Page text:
Research in Higher Education

, Volume 23, Issue 3, pp 307–318 | Cite as

University class size: Is smaller better?

  • David D. Williams
  • Paul F. Cook
  • Bill Quinn
  • Randall P. Jensen
Article

Abstract

This study investigates the relationship between class size and achievement at the college level. Recent meta-analyses have found a strong relationship between class size and student achievement, but few of the studies examined class size larger than 40 or university-age populations. This analysis examines a university's testing-center data-archives representing 305 sections from 24 different courses. Section sizes ranged from 13 to 1,006. A total of 16,230 test scores were analyzed. The results of this investigation reveal that at the college level, class size may be less important an influence on student achievement than some educators have thought.

Keywords

Class Size Test Score Strong Relationship Education Research Student Achievement 

Preview

Unable to display preview. Download preview PDF.

Unable to display preview. Download preview PDF.

References

  1. Cahen, L. S., and Filby, N. N. (1979). The class size/achievement issue: new evidence and a research plan.Phi Delta Kappa 60 (March): 492–495, 538.Google Scholar
  2. Cheydleur, F. D. (1945). Criteria of effective teaching in basic French courses.Bulletin of the University of Wisconsin Aug.Google Scholar
  3. Clearinghouse on Educational Management (1978). What do you know about class size?NASSP Bulletin 62 (March): 120–122.Google Scholar
  4. Dubin, R., and Taveggia, T. C. (1968).The Teaching-Learning Paradox. Eugene: Center for the Advanced Study of Educational Administration, University of Oregon.Google Scholar
  5. Edmonson, J. B., and Mulder, F. J. (1924). Size of class as a factor in university instruction.Journal of Educational Research 9(1), 1–12.Google Scholar
  6. Feldman, K. A. (1978). Course characteristics and college students' ratings of their teachers: what we know and what we don't.Research in Higher Education 9: 199–242.Google Scholar
  7. Feldman, K. A. (1984). Class size and college students' evaluations of teachers and courses: a closer look.Research in Higher Education 21(1): 45–91.Google Scholar
  8. Glass, G. V., and Smith, M. L. (1978).Meta-analysis of Research on the Relationship of Class-Size and Achievement. Boulder: Laboratory of Educational Research, University of Colorado.Google Scholar
  9. Glass, G. V., and Smith, M. L. (1979). Meta-analysis of research on class size and achievement.Educational Evaluation and Policy Analysis 1(1): 2–16.Google Scholar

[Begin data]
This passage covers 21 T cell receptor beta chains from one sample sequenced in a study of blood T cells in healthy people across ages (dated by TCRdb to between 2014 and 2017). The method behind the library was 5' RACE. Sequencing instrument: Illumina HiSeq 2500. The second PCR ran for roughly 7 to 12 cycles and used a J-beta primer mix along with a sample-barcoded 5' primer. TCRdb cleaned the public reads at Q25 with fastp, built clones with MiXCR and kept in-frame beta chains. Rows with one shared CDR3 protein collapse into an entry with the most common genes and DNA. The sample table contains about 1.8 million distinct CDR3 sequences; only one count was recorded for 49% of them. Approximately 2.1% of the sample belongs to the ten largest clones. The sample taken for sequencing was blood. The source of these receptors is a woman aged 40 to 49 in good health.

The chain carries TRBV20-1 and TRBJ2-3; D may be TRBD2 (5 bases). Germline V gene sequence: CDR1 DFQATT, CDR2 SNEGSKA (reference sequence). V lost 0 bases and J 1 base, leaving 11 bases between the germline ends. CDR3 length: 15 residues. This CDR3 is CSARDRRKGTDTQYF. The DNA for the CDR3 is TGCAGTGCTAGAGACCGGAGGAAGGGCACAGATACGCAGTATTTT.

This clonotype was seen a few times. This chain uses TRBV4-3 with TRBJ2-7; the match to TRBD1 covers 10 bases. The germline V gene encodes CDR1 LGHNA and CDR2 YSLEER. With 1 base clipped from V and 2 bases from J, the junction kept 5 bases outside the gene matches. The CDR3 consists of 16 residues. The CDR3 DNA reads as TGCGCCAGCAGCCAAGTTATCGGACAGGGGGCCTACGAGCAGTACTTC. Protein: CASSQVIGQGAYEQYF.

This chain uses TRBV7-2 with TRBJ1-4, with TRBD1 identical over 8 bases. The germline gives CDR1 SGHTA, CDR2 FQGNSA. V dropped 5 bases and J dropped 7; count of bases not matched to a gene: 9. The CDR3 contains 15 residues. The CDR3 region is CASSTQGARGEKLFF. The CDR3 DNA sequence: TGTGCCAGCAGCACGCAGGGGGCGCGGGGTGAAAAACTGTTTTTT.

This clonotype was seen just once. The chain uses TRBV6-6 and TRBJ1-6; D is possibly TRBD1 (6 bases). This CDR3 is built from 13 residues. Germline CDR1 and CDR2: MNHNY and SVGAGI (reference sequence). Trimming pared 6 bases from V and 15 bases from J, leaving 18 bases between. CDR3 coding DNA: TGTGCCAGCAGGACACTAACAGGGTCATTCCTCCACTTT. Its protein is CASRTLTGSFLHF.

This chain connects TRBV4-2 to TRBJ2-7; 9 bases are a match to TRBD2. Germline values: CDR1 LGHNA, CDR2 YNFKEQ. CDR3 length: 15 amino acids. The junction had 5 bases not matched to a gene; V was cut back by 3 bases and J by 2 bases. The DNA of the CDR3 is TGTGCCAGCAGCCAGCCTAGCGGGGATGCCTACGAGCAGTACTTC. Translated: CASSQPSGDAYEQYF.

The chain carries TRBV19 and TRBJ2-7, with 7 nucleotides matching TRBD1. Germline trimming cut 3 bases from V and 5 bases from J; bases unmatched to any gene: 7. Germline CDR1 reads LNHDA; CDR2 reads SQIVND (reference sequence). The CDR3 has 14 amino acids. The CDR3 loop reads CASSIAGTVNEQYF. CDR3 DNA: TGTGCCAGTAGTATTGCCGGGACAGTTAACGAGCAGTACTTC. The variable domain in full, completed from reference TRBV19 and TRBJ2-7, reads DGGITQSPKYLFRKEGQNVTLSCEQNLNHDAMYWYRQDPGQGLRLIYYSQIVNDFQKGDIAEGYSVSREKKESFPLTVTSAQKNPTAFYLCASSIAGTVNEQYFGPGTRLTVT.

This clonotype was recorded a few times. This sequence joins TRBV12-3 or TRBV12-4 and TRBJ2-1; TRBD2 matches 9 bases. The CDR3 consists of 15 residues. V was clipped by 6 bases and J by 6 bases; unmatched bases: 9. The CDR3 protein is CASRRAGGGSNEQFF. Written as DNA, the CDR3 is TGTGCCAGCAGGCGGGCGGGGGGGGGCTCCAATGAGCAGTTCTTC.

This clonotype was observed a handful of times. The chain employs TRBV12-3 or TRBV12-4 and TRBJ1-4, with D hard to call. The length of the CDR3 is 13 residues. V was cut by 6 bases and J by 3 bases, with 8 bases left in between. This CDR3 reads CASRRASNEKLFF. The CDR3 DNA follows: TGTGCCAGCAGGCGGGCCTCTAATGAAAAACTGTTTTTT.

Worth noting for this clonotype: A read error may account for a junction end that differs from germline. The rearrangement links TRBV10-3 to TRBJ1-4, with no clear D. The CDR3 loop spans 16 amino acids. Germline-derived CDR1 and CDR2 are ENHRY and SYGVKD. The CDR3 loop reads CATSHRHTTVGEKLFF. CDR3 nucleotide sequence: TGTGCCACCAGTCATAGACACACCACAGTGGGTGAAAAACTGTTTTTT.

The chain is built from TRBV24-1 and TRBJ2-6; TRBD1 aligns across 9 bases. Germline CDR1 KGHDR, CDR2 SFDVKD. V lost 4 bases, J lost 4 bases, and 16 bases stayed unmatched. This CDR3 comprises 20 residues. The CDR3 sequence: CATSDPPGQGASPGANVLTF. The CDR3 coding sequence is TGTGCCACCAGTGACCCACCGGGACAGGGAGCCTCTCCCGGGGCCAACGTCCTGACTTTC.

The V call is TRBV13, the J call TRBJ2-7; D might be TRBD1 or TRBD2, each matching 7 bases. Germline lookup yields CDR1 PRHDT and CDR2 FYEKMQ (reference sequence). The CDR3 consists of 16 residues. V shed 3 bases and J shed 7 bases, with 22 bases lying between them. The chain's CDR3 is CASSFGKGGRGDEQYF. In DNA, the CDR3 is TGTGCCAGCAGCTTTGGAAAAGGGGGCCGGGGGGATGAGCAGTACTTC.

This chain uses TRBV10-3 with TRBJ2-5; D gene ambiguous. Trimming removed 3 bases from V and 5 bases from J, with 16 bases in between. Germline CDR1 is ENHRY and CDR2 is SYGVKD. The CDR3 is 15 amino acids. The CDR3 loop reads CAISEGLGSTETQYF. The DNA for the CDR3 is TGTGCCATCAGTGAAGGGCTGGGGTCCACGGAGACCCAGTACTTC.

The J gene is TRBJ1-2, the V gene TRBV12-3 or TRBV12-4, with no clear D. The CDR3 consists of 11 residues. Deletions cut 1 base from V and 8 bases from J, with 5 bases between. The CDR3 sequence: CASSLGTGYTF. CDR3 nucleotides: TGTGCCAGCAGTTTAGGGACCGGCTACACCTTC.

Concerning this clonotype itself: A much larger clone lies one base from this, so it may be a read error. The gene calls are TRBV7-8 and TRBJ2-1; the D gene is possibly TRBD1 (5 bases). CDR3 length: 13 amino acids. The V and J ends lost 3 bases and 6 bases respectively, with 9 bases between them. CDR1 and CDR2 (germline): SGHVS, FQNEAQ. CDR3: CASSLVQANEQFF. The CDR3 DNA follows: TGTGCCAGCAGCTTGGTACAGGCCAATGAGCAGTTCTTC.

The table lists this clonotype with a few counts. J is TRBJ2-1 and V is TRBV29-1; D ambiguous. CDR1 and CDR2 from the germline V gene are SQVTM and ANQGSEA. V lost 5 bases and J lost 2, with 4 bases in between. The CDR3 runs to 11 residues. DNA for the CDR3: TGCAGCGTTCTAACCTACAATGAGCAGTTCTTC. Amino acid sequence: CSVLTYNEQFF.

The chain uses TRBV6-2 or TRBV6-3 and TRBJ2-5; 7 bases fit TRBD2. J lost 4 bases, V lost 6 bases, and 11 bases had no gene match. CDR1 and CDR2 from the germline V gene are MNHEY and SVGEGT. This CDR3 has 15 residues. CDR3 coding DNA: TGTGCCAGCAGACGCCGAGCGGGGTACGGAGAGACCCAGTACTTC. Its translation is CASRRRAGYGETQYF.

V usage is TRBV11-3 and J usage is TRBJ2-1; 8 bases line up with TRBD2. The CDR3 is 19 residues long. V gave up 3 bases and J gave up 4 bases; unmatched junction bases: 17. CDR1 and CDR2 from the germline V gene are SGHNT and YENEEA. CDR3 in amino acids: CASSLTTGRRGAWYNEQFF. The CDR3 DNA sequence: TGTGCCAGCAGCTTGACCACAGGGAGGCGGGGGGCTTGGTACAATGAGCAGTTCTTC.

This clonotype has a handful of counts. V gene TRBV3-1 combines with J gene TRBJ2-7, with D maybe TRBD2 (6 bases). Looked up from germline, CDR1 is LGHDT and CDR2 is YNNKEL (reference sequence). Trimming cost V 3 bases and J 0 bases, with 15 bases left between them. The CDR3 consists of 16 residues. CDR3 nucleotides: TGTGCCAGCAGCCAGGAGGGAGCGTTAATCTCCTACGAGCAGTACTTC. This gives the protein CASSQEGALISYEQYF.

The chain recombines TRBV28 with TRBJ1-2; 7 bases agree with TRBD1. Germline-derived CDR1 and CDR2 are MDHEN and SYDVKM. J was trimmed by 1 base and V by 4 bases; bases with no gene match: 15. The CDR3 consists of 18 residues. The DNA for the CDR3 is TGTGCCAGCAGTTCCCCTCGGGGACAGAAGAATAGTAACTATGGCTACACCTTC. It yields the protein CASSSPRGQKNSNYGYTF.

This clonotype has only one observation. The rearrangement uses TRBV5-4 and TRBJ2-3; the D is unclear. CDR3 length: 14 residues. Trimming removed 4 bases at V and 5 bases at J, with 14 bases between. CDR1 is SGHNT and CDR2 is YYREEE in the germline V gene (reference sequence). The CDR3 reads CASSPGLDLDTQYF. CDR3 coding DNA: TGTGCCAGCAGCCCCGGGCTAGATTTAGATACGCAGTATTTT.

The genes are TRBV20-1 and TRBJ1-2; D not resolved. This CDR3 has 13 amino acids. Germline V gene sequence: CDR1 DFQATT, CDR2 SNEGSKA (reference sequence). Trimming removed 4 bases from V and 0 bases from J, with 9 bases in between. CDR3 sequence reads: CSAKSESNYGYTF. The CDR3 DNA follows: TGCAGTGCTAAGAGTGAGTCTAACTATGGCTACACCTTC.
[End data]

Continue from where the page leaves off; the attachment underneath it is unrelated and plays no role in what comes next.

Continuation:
10. Laughlin, S. J. (1976). A sacred cow — class size.College and University 51 (Spring): 339–347.Google Scholar
  11. Macomber, F. G., and Siegel, L. (1957). A study in large-group teaching procedures.The Educational Record 38 (July): 220–229.Google Scholar
  12. McKeachie, W. J. (1978).Teaching Tips: A Guidebook for the Beginning College Teacher (7th ed.). Lexington, MA: D. C. Heath.Google Scholar
  13. McKeachie, W. J. (1980). Class size, large classes, and multiple sections.Academe 66 (Feb.): 24–27.Google Scholar
  14. Milton, O. (1972).Alternative to the Traditional. San Francisco: Jossey-Bass.Google Scholar
  15. Mueller, A. D. (1924). Size of class as a factor in normal school instruction.Education 45(4): 203–207.Google Scholar
  16. Nachman, M., and Opochinsky, S. (1958). The effects of different teaching methods: a methodological study.Journal of Educational Psychology 49(5): 245–249.Google Scholar
  17. Rozelle, R. M. (1965).Causal Relations in Attitude Change as Demonstrated Through the Cross-Lagged Panel Correlation. Evanston, IL: Northwestern University.Google Scholar
  18. Shane, H. G. (1961). What research says about class size and human development.NEA Journal 50 (Jan.): 30–32.Google Scholar
  19. Simmons, H. F. (1959). Achievement in intermediate algebra associated with class size at the University of Wichita.College and University 34 (Spring): 309–315.Google Scholar
  20. Smith, M. L., and Glass, G. V. (1979).Relationships of Class-Size to Classroom Processes, Teacher Satisfaction and Pupil Affect: A Meta-Analysis. San Francisco: Far West Laboratory for Educational Research and Development.Google Scholar
  21. Wood, K., Linsky, A. S., and Straus, M. A. (1974). Class size and student evaluations of faculty.Journal of Higher Education 45(7): 524–534.Google Scholar

Copyright information

© Agathon Press, Inc. 1985

Authors and Affiliations

  • David D. Williams
    • 1
  • Paul F. Cook
    • 1
  • Bill Quinn
    • 1
  • Randall P. Jensen
    • 2
  1. 1.Brigham Young UniversityUSA
  2. 2.Gilbert Public School DistrictUSA

Personalised recommendations